Time-Series Analyses of Firearm-Related Google Searches and U.S. Suicide Rates 2004-2016
The U.S. suicide rate has increased 35% since 1999. The role of the Internet has not been thoroughly investigated despite Internet use more than doubling from 1999 to present. The majority of U.S. suicide deaths are by firearm; however, there is no examination of the association between trends in firearm Internet searches and overall and firearm monthly suicide rates. We hypothesized that search strings related to firearm suicide would be significantly associated with monthly suicide rates (both all methods and firearm).
Google Trends provides data on request frequencies of searches. Twenty-four search strings were examined representing possible searches by individuals considering firearm suicide and compared to U.S. suicide rates with time-series modeling.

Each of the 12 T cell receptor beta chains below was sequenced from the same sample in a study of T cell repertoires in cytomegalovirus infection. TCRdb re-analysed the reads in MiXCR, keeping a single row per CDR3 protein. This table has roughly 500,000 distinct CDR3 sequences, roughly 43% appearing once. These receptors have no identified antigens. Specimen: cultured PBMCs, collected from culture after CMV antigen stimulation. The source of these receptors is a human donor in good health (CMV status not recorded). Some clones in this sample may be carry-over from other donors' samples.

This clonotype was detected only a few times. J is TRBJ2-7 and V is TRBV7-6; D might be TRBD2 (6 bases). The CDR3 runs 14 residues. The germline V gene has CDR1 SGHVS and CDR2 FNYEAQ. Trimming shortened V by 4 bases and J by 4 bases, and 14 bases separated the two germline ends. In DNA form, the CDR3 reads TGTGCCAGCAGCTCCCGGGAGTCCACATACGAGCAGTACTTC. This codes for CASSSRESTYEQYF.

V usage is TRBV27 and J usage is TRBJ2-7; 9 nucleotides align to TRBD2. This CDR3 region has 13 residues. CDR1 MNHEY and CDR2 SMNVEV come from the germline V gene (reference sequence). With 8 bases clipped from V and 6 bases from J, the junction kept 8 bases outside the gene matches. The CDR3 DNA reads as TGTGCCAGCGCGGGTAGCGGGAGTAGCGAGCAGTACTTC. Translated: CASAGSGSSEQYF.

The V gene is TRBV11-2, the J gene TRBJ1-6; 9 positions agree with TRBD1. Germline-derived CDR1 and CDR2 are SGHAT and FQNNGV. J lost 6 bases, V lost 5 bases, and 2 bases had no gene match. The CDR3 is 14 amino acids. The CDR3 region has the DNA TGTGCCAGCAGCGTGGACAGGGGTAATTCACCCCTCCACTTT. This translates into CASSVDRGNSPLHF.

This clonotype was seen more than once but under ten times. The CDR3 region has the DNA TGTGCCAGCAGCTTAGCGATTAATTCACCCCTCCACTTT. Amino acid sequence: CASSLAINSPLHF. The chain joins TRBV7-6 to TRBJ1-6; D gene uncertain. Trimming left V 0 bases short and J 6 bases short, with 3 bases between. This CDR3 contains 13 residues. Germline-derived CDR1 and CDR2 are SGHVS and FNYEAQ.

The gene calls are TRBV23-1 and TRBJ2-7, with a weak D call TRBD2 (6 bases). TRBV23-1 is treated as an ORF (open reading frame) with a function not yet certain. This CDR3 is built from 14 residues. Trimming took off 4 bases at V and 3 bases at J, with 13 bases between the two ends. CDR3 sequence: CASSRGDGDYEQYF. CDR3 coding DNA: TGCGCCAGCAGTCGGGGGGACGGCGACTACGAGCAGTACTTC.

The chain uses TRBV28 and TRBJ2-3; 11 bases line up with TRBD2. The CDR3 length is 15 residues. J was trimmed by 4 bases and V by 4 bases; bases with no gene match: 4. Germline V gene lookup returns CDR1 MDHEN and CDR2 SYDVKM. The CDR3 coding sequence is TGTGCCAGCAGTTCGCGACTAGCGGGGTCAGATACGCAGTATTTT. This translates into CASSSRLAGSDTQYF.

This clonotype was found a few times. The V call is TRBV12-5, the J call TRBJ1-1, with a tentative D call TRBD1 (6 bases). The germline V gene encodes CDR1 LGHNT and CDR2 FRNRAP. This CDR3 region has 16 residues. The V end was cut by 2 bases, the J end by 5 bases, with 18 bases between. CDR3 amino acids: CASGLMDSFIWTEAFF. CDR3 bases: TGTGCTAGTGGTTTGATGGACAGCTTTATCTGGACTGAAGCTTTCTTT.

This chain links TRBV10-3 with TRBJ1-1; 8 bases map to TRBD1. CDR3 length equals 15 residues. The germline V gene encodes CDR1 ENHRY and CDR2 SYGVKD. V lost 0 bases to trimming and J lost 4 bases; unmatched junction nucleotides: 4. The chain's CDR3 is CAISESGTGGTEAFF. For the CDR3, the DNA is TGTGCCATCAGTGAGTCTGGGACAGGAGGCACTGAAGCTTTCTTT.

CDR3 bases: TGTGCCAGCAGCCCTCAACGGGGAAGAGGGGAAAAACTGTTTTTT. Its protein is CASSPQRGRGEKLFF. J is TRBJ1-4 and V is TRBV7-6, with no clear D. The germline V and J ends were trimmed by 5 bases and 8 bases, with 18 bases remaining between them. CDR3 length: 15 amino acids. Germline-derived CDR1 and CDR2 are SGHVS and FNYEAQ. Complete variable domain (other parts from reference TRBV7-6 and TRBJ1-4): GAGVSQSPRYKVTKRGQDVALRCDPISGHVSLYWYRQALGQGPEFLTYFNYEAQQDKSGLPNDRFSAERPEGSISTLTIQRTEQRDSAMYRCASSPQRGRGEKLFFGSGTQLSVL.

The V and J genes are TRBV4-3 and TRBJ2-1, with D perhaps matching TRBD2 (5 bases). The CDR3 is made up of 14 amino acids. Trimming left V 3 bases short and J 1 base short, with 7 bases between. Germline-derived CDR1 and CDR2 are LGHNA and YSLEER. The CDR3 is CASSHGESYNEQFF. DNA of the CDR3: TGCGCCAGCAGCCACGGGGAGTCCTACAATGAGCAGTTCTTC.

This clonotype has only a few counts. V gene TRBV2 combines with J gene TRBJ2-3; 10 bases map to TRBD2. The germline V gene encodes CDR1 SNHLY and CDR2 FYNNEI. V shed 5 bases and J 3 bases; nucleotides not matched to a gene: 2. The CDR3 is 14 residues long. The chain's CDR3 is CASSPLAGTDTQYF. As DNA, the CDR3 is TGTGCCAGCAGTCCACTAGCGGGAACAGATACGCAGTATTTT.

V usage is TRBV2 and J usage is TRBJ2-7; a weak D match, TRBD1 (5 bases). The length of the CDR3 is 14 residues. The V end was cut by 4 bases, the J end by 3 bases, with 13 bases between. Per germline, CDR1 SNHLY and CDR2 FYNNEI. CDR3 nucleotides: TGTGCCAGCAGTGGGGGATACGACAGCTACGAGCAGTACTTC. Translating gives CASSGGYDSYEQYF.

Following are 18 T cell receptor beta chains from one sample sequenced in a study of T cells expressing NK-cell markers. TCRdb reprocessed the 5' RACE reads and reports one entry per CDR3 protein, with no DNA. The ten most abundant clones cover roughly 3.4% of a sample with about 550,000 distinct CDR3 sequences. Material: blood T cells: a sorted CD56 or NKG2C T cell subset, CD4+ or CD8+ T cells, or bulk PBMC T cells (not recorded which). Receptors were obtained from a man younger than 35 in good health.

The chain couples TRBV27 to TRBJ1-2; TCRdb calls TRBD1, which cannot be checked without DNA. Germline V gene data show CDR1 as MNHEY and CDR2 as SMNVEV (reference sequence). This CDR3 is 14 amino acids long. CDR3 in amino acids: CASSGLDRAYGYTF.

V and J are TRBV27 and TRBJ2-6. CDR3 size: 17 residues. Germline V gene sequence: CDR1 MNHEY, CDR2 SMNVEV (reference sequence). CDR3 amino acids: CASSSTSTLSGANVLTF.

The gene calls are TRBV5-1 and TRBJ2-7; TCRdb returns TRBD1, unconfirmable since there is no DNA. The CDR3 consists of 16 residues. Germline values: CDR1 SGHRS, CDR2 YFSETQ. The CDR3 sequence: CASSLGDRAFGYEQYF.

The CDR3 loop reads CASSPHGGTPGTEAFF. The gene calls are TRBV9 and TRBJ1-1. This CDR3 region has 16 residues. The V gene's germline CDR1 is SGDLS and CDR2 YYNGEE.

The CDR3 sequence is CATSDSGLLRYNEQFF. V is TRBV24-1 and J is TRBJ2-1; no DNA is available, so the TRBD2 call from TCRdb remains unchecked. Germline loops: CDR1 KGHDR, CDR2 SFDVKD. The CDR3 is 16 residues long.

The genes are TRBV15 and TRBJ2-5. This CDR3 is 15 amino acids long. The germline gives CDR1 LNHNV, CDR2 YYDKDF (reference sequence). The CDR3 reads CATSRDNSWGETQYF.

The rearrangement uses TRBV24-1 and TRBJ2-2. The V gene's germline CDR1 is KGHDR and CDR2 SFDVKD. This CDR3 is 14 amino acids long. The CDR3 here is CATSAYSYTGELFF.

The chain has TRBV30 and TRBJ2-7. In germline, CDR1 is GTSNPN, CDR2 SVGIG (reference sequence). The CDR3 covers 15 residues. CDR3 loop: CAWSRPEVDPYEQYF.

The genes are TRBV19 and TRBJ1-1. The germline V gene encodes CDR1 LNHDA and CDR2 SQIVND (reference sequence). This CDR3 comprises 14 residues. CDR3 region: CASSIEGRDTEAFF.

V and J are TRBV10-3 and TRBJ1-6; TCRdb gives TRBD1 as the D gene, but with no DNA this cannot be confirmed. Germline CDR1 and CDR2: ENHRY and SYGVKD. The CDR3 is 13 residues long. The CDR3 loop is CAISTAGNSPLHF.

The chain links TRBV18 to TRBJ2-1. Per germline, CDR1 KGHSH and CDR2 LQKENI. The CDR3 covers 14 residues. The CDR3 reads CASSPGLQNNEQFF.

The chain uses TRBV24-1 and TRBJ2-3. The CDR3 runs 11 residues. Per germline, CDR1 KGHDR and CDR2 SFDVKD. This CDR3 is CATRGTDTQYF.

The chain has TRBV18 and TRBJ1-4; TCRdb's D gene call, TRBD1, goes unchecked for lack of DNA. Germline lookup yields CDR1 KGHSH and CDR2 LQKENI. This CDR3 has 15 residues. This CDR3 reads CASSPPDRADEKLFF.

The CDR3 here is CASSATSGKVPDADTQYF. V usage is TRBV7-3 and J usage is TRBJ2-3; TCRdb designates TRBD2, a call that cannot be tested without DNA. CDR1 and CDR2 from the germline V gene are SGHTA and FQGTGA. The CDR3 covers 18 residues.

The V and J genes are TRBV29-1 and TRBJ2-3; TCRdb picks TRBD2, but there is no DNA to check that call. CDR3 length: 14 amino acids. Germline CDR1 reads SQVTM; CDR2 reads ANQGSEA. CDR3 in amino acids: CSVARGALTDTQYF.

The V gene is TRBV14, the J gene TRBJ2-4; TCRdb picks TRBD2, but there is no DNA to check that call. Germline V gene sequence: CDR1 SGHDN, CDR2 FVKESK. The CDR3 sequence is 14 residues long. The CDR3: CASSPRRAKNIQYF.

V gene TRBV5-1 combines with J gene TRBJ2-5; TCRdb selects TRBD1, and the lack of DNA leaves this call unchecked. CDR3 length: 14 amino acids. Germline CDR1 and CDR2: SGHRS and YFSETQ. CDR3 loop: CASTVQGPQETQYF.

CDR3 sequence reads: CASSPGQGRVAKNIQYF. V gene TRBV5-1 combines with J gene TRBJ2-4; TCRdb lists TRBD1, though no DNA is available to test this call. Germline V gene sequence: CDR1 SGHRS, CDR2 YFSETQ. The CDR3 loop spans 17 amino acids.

In the time series with higher search volumes, consistent associations were found of negative cross-correlation at lag +1.
Several searches appeared at least sensitive enough to consistently show associations with overall and firearm suicide rates in the following month. This novel finding should be followed up as the potential exists to predict suicide trends.
Suicide and Life-Threatening Behavior
Capron, D. W.,
Bauer, B. W.,
Anestis, M. D.,
Tran, U. S.
(2021). Time-Series Analyses of Firearm-Related Google Searches and U.S. Suicide Rates 2004-2016. Suicide and Life-Threatening Behavior.
Available at: https://aquila.usm.edu/fac_pubs/18501